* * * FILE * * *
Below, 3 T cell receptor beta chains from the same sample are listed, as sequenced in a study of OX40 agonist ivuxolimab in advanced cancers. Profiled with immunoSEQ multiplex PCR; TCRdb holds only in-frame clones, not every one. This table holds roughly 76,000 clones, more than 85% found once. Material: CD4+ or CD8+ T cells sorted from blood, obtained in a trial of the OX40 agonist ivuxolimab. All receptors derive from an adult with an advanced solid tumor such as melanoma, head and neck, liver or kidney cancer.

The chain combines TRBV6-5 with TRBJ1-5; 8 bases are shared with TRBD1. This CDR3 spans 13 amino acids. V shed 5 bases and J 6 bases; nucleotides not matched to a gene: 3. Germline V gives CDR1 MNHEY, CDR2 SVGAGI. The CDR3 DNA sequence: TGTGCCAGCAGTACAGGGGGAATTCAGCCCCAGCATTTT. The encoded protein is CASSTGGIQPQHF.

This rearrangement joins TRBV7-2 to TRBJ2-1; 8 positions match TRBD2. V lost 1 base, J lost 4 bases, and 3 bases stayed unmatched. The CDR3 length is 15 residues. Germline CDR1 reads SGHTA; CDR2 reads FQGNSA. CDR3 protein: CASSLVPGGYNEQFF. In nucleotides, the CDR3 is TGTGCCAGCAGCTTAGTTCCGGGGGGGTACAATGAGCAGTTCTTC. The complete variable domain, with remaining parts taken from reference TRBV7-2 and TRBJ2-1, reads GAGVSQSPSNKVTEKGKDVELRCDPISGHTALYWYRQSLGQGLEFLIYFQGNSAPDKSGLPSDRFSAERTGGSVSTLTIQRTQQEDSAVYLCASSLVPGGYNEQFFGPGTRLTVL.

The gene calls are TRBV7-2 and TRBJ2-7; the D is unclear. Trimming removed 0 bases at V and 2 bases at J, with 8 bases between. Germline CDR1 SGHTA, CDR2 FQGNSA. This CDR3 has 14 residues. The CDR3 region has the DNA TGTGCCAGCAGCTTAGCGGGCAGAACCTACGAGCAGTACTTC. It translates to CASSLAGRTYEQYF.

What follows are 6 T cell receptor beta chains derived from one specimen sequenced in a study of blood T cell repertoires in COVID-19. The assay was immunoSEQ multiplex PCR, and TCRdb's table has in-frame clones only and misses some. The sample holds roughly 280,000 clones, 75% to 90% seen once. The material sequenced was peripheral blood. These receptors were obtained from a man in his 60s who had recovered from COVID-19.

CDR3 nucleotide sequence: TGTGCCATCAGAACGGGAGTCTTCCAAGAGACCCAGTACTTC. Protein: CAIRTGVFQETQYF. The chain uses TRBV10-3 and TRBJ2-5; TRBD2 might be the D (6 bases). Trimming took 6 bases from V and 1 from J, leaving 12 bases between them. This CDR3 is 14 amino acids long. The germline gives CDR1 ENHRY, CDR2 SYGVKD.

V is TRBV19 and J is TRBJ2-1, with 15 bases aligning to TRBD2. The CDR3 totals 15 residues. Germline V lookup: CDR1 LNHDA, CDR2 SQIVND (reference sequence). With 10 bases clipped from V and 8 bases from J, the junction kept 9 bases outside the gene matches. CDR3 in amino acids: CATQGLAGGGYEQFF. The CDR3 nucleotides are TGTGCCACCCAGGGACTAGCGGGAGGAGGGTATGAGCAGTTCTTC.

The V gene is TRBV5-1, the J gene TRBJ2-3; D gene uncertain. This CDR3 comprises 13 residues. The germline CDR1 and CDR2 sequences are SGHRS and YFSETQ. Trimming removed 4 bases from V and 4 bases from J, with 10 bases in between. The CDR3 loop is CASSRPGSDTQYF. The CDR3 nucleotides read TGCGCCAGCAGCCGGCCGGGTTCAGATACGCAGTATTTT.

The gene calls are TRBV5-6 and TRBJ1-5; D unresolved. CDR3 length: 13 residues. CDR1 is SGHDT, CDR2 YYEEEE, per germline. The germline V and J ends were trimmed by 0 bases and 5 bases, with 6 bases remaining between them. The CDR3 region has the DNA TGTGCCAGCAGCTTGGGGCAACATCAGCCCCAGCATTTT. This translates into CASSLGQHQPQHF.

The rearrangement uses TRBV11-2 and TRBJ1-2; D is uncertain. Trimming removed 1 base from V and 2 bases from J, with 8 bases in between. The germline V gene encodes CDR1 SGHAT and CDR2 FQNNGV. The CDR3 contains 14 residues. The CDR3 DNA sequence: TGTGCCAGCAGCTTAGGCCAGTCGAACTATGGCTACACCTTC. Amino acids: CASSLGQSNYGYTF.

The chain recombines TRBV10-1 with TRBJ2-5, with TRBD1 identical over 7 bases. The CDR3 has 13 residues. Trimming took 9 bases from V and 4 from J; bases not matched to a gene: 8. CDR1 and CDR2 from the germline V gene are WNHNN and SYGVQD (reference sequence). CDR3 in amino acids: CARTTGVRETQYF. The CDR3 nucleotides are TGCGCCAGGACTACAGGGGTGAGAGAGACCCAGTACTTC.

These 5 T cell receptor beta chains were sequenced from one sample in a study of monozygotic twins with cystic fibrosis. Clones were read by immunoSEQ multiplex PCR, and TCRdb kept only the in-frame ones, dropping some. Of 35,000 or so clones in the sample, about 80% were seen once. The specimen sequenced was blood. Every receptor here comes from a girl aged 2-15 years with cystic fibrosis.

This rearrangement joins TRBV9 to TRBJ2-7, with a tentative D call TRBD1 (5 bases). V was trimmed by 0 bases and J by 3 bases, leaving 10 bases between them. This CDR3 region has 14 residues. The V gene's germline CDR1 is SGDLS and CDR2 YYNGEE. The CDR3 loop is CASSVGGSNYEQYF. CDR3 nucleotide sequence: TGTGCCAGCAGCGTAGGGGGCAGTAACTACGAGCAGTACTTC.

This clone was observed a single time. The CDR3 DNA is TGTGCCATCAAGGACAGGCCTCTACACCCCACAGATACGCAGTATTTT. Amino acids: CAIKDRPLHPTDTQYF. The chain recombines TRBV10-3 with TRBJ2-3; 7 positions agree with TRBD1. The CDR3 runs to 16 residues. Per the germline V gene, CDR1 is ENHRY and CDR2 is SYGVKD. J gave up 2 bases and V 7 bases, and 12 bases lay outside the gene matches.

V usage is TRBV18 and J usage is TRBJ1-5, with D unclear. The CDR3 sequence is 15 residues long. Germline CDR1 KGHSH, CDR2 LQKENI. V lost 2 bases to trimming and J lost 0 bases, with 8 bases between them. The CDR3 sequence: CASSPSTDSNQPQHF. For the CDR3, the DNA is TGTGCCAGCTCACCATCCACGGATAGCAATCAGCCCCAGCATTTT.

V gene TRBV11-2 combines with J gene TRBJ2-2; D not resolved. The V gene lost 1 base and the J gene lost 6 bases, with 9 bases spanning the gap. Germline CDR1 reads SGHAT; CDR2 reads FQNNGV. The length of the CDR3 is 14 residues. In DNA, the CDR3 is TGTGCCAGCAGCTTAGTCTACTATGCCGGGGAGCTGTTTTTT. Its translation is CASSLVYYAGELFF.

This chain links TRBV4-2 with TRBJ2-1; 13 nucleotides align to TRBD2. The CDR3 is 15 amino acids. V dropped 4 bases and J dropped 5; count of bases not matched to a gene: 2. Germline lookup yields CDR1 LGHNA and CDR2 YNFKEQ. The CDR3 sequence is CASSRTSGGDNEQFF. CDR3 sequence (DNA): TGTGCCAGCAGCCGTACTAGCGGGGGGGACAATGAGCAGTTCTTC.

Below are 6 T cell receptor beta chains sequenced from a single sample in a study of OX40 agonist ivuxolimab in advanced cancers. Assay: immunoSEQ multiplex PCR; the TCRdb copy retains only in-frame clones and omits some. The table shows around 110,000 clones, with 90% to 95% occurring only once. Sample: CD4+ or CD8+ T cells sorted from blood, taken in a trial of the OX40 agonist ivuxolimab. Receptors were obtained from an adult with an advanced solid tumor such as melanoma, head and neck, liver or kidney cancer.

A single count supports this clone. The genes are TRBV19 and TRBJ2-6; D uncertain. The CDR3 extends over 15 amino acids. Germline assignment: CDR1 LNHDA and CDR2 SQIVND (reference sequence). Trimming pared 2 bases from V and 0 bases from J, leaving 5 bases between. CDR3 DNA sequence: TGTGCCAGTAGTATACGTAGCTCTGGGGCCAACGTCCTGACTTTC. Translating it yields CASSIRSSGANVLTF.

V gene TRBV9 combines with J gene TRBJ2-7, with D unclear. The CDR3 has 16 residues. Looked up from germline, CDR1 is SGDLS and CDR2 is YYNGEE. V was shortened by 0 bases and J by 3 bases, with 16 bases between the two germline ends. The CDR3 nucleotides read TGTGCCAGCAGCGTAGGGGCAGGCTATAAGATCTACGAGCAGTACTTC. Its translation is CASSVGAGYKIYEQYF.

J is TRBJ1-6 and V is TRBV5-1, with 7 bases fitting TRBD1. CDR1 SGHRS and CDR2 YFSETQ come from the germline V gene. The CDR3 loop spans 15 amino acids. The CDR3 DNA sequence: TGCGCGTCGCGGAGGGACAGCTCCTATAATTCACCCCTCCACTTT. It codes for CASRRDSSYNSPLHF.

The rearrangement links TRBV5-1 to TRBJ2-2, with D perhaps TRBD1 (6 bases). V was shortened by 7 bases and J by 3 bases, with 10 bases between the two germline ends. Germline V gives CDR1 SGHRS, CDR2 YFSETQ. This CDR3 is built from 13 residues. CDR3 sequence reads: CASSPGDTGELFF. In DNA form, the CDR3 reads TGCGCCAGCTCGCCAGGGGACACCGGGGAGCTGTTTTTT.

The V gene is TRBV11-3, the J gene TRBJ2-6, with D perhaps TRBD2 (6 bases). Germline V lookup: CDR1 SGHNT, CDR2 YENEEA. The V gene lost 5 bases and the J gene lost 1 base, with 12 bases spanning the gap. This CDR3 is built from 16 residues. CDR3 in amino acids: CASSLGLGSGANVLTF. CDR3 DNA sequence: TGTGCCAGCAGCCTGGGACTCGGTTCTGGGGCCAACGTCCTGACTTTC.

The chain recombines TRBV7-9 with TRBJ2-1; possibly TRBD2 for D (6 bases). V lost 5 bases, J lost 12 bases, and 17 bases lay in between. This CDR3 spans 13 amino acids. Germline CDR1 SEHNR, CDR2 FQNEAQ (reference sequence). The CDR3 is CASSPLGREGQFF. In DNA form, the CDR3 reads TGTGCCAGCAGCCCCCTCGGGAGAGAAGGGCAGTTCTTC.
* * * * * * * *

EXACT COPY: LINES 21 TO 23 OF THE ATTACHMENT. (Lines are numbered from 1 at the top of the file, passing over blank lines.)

J is TRBJ1-6 and V is TRBV5-1, with 7 bases fitting TRBD1. CDR1 SGHRS and CDR2 YFSETQ come from the germline V gene. The CDR3 loop spans 15 amino acids. The CDR3 DNA sequence: TGCGCGTCGCGGAGGGACAGCTCCTATAATTCACCCCTCCACTTT. It codes for CASRRDSSYNSPLHF.

The rearrangement links TRBV5-1 to TRBJ2-2, with D perhaps TRBD1 (6 bases). V was shortened by 7 bases and J by 3 bases, with 10 bases between the two germline ends. Germline V gives CDR1 SGHRS, CDR2 YFSETQ. This CDR3 is built from 13 residues. CDR3 sequence reads: CASSPGDTGELFF. In DNA form, the CDR3 reads TGCGCCAGCTCGCCAGGGGACACCGGGGAGCTGTTTTTT.

The V gene is TRBV11-3, the J gene TRBJ2-6, with D perhaps TRBD2 (6 bases). Germline V lookup: CDR1 SGHNT, CDR2 YENEEA. The V gene lost 5 bases and the J gene lost 1 base, with 12 bases spanning the gap. This CDR3 is built from 16 residues. CDR3 in amino acids: CASSLGLGSGANVLTF. CDR3 DNA sequence: TGTGCCAGCAGCCTGGGACTCGGTTCTGGGGCCAACGTCCTGACTTTC.